Try a free sample of our Sulawesi Kalossi Blackbird at the bar all May.
Try a free sample of our Sulawesi Kalossi Blackbird at the bar all May.
Peter’s mother, Rose Longo, passed away early Thursday morning, peacefully in her sleep. She lived to be 100 years old. Our retail stores will be closed on Monday, Jan. 28th in her honor.
We will be participating in the Holiday Event on Grand Street in Williamsburg tonight, December 13. Stop in and see us, we will be open till 9:00!
Caramel Apple Latte only $3.25 this October.
All September, a muffin and medium drip coffee just $3.00!
Yesterday we traveled to Alegria. The site of the volcano and the small farms that dot the mountain side inside the crater.
Our first stop was at a women named Esperanzsas Cafe and Home. Her Café is the local watering hole and is located on the hillside overlooking the Laguna that occupies the crater of the volcano. She is interested in selling her coffee and because she runs the café is familiar with the other farms who might be interested also. Everyone goes to her place for food ,drinks, and snacks throughout the day. She led us on a tour of her finca. The terrain was very steep and the views just extraordinary. Her land are is small about 1.7 acres, her production will be between 400 and 800 lbs. She raises Bourbon variety and her trees are abundant with coffee berries. While traveling through her trees I came upon all manner of flying, buzzing, and crawling insects. It was disgusting but I soldiered on. She was hysterical at my fright and I became the butt of good natured ribbing for the rest of the day. I had made the mistake of telling them about my incident with the spider legs under my door and on our walk we saw that kind of spider. Actually at one point I saw half a dozen webs all manned by very large(at least for me) spiders either spinning silk around their latest victim or waiting stock still for their next victim to walk into their web and be trapped and doomed to have their vital lives liquid sucked out while they lay helplessly trapped in the bondage of the silk. Their legs(the spiders I mean) are very long with points on the end so when they walk they are walking on these sharp points. It’s very mean looking. I don’t think they have a sympathetic bone in their bodies, come to think of it they don’t have bones but rather exoskeletons. All their vitals held in side by this hard shell like body. That makes it even worse.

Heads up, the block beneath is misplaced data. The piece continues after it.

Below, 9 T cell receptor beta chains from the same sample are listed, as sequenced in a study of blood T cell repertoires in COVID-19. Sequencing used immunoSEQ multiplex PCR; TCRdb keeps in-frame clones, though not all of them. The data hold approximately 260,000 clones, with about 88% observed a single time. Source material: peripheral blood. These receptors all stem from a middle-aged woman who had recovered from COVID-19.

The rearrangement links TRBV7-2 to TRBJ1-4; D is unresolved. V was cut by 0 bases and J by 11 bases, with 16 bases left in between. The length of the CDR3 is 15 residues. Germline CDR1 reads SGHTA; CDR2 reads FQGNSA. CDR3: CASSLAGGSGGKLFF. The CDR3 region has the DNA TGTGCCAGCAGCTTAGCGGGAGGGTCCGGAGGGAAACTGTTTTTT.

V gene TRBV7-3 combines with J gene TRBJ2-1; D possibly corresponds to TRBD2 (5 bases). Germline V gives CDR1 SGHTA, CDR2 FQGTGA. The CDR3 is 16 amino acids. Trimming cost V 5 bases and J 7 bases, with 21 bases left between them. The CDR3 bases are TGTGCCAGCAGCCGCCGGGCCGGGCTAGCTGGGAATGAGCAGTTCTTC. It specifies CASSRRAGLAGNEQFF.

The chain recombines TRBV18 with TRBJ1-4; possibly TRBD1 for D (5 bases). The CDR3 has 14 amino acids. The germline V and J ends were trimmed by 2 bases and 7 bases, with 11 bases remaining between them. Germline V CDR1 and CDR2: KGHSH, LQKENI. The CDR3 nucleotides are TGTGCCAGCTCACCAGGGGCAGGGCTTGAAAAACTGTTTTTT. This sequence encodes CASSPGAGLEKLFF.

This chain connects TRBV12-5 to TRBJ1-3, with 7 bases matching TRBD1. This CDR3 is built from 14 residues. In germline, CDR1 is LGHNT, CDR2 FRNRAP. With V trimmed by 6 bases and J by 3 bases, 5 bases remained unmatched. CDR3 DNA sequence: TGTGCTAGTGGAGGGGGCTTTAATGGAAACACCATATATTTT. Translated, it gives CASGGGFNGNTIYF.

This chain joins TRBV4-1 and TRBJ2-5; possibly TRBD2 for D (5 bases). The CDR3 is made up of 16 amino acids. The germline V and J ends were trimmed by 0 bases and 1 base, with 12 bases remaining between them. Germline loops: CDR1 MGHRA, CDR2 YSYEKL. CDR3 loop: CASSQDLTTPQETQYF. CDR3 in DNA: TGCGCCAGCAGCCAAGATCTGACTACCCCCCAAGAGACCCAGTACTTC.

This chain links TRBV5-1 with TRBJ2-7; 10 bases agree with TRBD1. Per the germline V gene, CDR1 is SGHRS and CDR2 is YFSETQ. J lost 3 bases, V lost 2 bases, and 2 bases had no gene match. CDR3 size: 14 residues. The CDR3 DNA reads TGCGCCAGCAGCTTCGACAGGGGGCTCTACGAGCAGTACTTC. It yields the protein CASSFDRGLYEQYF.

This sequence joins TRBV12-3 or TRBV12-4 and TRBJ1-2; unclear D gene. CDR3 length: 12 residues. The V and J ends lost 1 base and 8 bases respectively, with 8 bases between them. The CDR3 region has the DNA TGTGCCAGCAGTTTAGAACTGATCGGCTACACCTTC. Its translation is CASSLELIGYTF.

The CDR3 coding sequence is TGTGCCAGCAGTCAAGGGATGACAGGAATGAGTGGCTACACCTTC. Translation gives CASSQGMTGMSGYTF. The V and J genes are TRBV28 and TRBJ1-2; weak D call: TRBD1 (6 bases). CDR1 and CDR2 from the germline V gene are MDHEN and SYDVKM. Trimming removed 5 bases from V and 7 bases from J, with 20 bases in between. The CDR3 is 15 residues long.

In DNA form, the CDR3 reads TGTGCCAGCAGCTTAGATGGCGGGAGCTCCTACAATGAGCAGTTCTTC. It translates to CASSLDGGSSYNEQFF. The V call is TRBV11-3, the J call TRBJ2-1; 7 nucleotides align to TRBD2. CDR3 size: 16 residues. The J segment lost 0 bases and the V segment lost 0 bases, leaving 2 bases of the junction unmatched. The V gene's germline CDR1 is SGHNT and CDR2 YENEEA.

Anyway after the walk we settled down for some soda and chips at the café. Stephanie had a serious discussion with Esperanza about her coffee and the logistics of picking and transporting the coffee to Finca Los Angeles where it will be processed. Normally Esperanza would sell her coffee to Unex. They are a large coffee accumulator. The price paid by them for her coffee is not the best and if she borrows money to buy fertilizer or to pay her pickers the interest rate is high. So the idea of each small farm selling their coffee as a micro lot to roasted and sold at Porto Rico is a better plan for everyone concerned. The coffee produced by sporrans and her neighbors is very high quality due to the volcanic soil, altitude, and water from the crater Laguna. Unex being a big firm pays the same to everyone big farm or small, mixing all the coffee together and shipping it to their customers as U.G.Q. coffee (Usual Good Quality), a type of coffee used by big commercial roasters.
Here are a few photos of our visit with Esperanza.
Esperanza amongst her coffee
The edge of the crater
The laguna in the crater
It’s me and Esperanza
Enjoying chips and a soda after walking the farm
Going down hill
A great deal is made of Shade Grown Coffee. Shade grown means more then just under the shade of other trees. Here is what I mean.
The trees used for shade are fruit trees. Mango, Papaya, Cocoa and Banana are often used for this purpose.
They can be sold as well as the coffee for added income. This sometimes protects the farmer from the boom and bust cycle that can develop when coffee is grown alone. Coffee takes a few years to begin producing.
As far as coffee production is concerned coffee trees need a certain amount of shade but not too much.
This photo shows a mango tree that has grown out of control.
It is blocking a large amount of sun.
These skinny coffee trees are reaching for the sun through a dark canopy.
They have little if any fruit. They are not happy.
These tress have just the right amount of shade. You can tell by being able to see an almost continuous sky
above them. The rule is 40% shade 60% sun. They are very happy. See their abundant fruit in the next photo.